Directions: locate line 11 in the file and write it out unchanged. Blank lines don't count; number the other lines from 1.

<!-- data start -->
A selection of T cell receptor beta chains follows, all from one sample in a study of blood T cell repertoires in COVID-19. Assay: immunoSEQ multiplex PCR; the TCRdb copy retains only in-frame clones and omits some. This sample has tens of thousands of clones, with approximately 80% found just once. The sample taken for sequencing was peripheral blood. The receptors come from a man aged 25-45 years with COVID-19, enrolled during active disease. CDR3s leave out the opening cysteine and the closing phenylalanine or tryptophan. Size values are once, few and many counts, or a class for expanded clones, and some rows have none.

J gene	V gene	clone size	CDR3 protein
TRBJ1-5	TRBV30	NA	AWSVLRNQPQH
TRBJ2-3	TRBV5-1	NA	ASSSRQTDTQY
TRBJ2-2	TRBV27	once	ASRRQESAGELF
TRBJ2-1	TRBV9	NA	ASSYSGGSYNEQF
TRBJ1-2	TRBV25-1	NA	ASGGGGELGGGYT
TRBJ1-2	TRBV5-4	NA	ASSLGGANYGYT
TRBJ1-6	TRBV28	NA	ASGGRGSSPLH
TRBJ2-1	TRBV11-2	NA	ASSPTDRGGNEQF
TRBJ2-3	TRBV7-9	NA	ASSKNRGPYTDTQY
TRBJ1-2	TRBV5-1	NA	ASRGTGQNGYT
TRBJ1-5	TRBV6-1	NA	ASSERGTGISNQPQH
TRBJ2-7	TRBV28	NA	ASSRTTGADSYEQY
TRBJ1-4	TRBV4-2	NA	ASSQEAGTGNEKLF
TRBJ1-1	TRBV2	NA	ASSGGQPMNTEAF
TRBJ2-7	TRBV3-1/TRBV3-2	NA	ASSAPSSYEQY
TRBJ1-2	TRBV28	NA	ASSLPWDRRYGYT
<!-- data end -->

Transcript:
TRBJ2-3	TRBV7-9	NA	ASSKNRGPYTDTQY